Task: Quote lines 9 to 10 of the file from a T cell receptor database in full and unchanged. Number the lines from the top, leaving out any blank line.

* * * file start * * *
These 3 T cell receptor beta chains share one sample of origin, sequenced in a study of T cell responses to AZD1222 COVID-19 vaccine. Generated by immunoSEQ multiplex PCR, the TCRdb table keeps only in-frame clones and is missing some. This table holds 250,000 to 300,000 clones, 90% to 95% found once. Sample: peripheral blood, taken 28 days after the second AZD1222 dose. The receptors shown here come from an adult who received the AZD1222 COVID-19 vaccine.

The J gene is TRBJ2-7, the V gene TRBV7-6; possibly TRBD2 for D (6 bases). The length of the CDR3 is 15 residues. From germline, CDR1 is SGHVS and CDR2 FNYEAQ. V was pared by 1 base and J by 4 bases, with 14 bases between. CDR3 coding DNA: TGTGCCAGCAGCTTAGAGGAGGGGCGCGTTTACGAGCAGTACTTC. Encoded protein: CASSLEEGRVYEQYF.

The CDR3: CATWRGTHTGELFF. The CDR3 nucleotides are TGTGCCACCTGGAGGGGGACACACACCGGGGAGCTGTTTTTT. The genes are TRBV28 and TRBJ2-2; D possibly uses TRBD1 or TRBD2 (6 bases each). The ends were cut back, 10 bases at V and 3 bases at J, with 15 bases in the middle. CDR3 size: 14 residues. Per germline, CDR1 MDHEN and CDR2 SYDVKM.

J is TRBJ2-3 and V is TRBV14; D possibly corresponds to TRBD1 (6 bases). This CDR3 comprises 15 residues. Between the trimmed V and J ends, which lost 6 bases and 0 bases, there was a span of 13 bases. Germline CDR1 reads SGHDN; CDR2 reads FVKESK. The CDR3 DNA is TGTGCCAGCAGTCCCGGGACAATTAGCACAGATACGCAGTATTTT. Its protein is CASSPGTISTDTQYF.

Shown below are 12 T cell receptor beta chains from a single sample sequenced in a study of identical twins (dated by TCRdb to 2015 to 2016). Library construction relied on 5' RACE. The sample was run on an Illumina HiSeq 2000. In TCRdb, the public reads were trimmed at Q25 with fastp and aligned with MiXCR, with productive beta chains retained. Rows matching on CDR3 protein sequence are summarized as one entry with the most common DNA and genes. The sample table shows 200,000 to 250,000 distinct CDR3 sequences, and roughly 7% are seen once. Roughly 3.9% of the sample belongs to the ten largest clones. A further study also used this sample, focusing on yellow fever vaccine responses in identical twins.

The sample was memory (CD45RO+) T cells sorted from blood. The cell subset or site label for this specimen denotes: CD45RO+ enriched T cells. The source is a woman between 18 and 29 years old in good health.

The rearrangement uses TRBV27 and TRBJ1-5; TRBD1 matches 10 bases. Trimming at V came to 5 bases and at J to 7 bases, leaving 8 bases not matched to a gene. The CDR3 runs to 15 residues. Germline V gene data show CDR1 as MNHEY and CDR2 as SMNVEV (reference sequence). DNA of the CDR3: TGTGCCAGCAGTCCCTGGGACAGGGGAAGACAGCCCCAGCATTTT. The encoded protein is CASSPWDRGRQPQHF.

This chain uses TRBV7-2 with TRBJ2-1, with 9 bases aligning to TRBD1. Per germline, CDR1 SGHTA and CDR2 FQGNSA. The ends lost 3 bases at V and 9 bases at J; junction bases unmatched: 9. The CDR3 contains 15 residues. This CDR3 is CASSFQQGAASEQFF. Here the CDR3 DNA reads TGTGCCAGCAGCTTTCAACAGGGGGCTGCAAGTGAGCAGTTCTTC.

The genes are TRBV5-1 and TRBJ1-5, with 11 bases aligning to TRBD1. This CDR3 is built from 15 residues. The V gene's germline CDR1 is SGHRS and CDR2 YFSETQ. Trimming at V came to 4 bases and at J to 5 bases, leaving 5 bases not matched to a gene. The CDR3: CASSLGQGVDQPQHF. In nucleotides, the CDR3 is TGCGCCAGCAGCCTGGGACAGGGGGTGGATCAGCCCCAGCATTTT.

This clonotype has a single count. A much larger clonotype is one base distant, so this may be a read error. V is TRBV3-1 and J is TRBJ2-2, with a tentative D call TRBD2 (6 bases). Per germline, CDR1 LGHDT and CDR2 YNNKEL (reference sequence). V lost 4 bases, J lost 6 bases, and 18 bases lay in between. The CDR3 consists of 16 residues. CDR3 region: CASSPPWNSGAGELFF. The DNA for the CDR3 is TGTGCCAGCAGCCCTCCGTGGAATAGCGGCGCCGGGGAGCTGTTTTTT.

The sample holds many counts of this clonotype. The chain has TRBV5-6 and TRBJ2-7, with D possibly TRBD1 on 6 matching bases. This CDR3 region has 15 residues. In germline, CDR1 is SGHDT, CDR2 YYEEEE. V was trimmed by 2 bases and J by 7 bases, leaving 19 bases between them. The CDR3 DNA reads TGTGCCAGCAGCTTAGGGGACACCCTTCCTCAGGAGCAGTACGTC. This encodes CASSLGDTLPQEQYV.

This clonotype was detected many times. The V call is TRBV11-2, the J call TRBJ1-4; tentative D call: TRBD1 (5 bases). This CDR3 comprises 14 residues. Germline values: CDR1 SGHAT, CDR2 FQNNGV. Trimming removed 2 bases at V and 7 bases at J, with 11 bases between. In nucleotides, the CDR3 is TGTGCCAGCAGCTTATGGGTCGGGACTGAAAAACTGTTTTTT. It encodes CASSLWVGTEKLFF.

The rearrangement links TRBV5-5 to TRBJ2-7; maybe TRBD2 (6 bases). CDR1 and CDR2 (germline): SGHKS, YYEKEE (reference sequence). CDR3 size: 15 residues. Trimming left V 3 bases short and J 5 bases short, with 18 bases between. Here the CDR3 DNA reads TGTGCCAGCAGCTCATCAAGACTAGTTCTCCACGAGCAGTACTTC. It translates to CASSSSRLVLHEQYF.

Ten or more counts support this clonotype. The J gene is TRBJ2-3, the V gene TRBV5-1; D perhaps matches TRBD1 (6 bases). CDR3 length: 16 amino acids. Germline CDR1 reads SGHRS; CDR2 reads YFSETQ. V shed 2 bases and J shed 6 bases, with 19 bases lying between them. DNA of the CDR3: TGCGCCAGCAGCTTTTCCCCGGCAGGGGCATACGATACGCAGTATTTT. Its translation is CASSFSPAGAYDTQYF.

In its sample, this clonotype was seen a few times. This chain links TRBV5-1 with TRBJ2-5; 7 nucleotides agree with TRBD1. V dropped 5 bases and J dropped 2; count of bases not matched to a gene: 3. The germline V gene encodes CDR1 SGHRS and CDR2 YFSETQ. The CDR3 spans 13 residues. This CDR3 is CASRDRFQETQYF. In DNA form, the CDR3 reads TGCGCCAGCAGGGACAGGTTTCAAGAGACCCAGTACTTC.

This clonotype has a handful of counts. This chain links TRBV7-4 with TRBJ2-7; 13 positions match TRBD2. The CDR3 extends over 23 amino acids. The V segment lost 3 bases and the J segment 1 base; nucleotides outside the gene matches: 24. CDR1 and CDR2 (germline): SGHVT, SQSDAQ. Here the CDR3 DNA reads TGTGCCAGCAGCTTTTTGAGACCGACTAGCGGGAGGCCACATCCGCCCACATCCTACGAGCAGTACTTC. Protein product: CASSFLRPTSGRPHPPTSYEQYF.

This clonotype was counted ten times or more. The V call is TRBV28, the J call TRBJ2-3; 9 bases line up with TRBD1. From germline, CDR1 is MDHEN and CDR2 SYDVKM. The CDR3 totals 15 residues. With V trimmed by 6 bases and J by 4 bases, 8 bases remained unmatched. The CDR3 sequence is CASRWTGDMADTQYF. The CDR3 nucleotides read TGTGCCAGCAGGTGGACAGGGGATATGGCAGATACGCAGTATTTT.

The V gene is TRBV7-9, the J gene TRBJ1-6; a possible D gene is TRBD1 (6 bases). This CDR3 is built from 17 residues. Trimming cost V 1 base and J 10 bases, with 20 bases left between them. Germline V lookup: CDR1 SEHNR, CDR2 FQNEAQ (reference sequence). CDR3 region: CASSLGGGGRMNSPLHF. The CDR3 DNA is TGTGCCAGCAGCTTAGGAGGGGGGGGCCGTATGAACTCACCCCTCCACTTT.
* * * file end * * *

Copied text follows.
The genes are TRBV5-1 and TRBJ1-5, with 11 bases aligning to TRBD1. This CDR3 is built from 15 residues. The V gene's germline CDR1 is SGHRS and CDR2 YFSETQ. Trimming at V came to 4 bases and at J to 5 bases, leaving 5 bases not matched to a gene. The CDR3: CASSLGQGVDQPQHF. In nucleotides, the CDR3 is TGCGCCAGCAGCCTGGGACAGGGGGTGGATCAGCCCCAGCATTTT.

This clonotype has a single count. A much larger clonotype is one base distant, so this may be a read error. V is TRBV3-1 and J is TRBJ2-2, with a tentative D call TRBD2 (6 bases). Per germline, CDR1 LGHDT and CDR2 YNNKEL (reference sequence). V lost 4 bases, J lost 6 bases, and 18 bases lay in between. The CDR3 consists of 16 residues. CDR3 region: CASSPPWNSGAGELFF. The DNA for the CDR3 is TGTGCCAGCAGCCCTCCGTGGAATAGCGGCGCCGGGGAGCTGTTTTTT.